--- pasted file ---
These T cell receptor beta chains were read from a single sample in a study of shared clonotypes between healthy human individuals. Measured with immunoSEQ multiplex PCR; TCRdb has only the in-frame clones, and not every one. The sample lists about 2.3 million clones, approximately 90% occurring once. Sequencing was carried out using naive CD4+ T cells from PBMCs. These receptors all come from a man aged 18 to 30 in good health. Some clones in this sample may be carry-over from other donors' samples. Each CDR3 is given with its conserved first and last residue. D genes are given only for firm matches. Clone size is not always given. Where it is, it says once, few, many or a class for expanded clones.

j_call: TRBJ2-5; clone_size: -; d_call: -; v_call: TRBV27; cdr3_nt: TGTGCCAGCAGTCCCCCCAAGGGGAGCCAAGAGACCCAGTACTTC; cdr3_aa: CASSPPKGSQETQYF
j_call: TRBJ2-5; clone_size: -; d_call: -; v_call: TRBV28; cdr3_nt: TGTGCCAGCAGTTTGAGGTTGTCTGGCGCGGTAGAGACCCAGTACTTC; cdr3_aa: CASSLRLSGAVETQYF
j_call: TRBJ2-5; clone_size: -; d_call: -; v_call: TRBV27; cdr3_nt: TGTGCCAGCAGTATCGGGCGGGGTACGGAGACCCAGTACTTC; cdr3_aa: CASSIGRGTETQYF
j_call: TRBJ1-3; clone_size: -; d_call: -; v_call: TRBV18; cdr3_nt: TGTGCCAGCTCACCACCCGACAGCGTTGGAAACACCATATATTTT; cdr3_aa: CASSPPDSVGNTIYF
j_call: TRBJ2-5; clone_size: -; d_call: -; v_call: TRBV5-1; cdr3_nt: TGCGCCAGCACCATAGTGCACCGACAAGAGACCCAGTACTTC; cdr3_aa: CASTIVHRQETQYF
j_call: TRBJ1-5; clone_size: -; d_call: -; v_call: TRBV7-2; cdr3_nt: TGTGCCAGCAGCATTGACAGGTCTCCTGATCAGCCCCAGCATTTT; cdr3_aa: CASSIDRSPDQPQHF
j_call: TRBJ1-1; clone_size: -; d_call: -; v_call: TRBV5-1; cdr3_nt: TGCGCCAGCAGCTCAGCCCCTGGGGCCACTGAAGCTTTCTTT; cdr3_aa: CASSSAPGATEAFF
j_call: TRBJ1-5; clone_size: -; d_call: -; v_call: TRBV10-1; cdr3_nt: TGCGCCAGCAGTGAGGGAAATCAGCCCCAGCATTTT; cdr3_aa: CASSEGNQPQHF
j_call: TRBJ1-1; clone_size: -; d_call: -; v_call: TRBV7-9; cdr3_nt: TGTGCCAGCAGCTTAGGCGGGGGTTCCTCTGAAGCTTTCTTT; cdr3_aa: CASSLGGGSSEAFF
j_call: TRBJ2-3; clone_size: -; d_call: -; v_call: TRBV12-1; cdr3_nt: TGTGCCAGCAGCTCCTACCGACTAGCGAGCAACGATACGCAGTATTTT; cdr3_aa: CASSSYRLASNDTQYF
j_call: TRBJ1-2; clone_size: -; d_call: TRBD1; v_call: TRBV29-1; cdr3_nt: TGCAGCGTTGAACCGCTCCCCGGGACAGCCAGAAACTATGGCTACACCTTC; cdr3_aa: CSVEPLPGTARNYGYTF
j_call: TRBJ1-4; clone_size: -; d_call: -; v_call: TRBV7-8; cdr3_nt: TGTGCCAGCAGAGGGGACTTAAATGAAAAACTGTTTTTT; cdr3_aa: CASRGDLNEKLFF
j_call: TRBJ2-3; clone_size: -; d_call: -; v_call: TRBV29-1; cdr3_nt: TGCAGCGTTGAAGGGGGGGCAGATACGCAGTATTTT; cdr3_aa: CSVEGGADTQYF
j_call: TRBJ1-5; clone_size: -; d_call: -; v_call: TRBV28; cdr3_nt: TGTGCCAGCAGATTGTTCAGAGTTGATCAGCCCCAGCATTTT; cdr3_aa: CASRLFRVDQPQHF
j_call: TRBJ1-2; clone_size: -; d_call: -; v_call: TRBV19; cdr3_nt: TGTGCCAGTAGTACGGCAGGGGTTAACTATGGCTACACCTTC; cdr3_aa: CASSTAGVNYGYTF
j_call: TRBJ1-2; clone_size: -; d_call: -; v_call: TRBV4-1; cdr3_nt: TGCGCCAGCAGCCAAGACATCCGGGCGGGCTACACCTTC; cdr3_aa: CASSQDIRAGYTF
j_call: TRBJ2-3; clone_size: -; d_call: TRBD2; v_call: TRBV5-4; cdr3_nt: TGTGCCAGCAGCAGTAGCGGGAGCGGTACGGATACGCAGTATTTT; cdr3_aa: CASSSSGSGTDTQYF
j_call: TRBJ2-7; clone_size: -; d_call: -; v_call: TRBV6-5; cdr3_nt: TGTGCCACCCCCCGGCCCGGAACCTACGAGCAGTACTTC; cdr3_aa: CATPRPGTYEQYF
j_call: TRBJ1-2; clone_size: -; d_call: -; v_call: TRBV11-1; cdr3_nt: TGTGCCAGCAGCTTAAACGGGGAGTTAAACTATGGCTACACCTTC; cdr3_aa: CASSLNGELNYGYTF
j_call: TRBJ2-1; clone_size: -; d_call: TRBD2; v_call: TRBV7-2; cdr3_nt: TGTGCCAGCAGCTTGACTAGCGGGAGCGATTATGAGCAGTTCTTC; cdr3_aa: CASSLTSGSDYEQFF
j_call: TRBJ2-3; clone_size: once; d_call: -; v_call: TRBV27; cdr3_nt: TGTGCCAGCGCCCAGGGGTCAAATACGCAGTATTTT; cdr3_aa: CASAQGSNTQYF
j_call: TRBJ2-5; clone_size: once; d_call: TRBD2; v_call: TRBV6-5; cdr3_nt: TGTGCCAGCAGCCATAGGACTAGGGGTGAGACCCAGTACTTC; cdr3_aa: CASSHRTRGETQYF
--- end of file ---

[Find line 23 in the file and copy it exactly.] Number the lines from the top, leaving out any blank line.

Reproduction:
j_call: TRBJ2-5; clone_size: once; d_call: TRBD2; v_call: TRBV6-5; cdr3_nt: TGTGCCAGCAGCCATAGGACTAGGGGTGAGACCCAGTACTTC; cdr3_aa: CASSHRTRGETQYF